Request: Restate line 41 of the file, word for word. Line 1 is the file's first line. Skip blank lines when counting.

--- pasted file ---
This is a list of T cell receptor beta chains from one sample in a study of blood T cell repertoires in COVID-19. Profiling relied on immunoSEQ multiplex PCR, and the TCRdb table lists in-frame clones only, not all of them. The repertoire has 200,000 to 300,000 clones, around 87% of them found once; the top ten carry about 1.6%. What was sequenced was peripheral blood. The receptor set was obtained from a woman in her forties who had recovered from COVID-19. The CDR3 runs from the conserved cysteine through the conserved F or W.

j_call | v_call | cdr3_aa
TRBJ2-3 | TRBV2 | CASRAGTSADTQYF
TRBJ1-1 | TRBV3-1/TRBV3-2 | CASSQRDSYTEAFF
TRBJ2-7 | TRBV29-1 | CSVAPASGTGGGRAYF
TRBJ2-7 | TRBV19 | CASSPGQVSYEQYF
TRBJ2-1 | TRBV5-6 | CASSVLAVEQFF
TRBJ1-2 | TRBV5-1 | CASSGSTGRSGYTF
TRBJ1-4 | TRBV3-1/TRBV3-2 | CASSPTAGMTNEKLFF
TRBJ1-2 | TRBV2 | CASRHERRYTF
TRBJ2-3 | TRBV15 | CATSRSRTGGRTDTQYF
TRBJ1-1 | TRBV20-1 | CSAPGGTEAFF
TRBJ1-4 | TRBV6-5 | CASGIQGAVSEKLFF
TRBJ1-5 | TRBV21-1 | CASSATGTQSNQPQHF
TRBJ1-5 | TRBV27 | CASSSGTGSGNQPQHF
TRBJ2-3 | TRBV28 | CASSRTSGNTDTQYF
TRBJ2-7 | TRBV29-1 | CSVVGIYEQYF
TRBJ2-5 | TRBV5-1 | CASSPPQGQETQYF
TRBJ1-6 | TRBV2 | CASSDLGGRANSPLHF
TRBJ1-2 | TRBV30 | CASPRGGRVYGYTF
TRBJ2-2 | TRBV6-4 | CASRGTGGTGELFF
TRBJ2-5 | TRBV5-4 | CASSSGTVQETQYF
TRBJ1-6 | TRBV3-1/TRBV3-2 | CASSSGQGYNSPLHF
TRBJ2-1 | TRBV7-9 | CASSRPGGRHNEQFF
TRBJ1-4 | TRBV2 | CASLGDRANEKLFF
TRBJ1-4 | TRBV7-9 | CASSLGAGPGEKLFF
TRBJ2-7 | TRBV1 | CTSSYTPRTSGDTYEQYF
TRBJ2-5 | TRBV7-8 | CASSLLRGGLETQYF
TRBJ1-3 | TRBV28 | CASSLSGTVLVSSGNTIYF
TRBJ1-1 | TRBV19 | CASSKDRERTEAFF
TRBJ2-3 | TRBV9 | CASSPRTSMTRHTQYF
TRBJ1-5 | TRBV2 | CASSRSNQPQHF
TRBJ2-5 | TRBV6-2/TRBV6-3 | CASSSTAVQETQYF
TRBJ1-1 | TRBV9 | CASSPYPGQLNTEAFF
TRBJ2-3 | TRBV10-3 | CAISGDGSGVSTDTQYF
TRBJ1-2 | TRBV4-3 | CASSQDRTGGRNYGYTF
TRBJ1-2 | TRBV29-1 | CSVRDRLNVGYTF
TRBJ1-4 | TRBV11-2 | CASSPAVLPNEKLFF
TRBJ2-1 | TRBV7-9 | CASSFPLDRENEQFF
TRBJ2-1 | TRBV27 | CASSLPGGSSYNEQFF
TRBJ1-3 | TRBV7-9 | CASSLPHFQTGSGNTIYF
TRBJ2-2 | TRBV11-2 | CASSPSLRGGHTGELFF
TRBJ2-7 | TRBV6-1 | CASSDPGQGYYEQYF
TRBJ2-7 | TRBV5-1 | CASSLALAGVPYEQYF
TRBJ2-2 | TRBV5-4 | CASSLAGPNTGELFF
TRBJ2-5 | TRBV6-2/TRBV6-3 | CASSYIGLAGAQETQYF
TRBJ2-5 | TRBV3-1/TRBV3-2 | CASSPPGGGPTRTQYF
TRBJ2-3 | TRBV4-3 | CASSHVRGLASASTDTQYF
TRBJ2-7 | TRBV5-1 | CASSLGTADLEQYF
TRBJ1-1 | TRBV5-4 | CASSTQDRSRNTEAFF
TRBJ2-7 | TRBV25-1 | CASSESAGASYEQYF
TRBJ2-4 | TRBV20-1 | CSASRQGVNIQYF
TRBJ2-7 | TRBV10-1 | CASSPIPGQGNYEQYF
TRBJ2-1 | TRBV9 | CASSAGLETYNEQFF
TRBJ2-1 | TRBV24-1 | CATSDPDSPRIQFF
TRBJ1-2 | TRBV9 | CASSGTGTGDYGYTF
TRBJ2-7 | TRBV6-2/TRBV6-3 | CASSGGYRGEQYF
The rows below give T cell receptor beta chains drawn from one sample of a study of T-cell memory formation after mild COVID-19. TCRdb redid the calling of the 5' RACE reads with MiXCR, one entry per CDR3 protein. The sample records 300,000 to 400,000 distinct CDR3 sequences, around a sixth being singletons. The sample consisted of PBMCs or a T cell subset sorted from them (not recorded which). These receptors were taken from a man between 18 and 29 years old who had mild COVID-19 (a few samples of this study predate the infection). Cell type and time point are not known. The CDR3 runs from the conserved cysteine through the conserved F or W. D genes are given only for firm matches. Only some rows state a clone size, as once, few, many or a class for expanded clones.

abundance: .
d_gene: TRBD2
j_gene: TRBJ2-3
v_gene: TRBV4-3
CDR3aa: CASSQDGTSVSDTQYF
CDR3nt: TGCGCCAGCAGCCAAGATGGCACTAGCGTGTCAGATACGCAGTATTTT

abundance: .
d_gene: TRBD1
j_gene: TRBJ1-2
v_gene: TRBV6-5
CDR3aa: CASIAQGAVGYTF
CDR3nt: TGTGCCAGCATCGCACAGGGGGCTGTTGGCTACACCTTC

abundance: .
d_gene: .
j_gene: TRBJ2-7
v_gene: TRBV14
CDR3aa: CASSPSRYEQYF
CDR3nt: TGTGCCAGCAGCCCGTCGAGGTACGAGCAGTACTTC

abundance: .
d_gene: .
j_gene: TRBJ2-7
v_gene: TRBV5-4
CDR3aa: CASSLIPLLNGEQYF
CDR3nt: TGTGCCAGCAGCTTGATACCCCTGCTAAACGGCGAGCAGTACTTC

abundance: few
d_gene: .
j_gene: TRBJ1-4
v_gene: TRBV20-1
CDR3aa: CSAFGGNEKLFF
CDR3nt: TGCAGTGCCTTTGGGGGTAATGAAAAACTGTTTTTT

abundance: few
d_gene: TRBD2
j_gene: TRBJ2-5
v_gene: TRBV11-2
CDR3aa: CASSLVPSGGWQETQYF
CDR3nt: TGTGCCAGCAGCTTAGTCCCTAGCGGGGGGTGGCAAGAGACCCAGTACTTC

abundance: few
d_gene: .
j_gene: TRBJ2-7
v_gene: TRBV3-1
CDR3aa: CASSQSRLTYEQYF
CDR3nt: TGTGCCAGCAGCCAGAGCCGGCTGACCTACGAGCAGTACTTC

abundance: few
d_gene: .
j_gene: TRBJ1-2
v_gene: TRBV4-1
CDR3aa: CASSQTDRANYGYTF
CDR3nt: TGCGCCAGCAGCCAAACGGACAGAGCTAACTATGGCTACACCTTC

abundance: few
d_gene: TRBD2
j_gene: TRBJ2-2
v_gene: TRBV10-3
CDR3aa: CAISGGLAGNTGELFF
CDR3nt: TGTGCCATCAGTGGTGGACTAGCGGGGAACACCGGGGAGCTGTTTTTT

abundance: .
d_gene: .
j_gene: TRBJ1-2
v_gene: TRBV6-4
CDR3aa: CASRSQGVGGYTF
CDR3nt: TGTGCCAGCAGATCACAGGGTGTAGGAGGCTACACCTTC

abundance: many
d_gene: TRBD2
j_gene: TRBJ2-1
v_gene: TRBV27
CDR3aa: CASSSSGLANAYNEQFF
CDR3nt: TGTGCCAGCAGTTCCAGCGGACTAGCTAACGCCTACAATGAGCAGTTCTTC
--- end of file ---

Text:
TRBJ1-3 | TRBV7-9 | CASSLPHFQTGSGNTIYF